The buyer’s lender will insist on an appraisal separate and apart from the pre-listing appraisal you obtain, but having the pre-appraisal could help prepare you for the actual appraisal by helping you find problem areas that could be improved.
When Could You Use a Pre-Appraisal
When interviewing potential real estate agents, you may ask the agent how he or she would suggest pricing your home. Based on the same information an appraiser would use, the agent determines what they feel to be fair market value. However, there are two drawbacks to this. In the best-case scenario, the real estate professional is biased. They work on commissions and earn a percentage of the selling price, so they’re going to try to price the home as high as they can at the beginning, and reduce the price later if the home doesn’t sell quickly. The worst case scenario is when an agent uses less-than-honest tactics, insinuating he or she can get you top dollar. The estimate provided by the real estate agents could be separated by a large enough gap to have you scratching your head. That’s a good time to get a pre-appraisal. The pre-appraisal helps you gauge which agent was closer to the mark.
You may also want the satisfaction of having an unbiased third-party professional assess the property. You can compare that estimate with online home valuation calculators, the real estate suggestions, and the comprehensive market analysis to hone in on a price you feel is fair for the sale of your home.
The other time a pre-appraisal is a great benefit is if your house is unique. In tract housing, it’s easier to gauge the price because so many houses in the area are similar. But if your house does not match the size, design, or features of other houses in your area, it may be more difficult to price based on a comprehensive market analysis and a professional opinion could be of great value.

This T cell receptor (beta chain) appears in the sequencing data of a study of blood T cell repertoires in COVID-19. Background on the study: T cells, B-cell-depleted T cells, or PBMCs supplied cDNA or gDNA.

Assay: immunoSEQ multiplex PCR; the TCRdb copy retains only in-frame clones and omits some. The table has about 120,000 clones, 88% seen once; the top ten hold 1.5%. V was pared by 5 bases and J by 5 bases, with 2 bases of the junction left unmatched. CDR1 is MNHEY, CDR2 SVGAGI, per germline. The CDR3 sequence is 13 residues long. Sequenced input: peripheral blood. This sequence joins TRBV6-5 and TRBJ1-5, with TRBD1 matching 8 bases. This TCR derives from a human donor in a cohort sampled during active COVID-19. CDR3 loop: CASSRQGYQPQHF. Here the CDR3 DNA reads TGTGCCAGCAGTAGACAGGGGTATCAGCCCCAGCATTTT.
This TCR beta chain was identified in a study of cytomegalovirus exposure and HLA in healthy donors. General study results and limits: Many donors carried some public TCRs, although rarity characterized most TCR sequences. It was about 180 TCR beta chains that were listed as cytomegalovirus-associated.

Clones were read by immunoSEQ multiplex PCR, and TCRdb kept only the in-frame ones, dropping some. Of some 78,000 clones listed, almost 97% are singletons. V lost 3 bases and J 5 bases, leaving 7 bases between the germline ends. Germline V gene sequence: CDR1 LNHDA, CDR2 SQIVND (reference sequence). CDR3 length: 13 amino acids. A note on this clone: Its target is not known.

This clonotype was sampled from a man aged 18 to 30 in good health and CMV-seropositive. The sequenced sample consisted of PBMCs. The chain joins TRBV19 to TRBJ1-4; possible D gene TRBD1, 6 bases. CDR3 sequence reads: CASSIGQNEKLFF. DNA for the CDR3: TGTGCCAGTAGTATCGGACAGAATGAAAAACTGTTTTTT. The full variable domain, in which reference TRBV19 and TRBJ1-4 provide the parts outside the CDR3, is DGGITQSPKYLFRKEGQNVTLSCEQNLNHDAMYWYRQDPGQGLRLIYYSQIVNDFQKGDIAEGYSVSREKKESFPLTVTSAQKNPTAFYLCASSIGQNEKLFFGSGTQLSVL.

When you get a pre-appraisal today, that estimate may be invalid by this time next week. The real estate market shifts, it changes drastically from one moment to the next. By next week, your home could be worth far more, or much less, than it is when you ordered the appraisal.
Do you need a pre-appraisal? No. Could you benefit from having your home pre-appraised? Perhaps. If you have a real estate agent you trust, the agent can probably as good as or better of a job at pricing your home than an appraiser could because the agent is familiar with the niche in which they work.
Assess your reasons for wanting to order the service, weight the reasons against the costs, and decide whether or not a pre-appraisal is in your best interest. If you decide to have your house appraised before listing, understand that you should take the estimate with a grain of salt and know that it’s simply an educated guess that could shift with market trends and not a sure-fire stand-alone method for pricing your home. Instead, use the pre-appraisal in conjunction with other methods to find the best-suggested value for your home.
Call The Wright Choice Team today at 804-307-2589 to tour available homes for sale in the Chesterfield County area.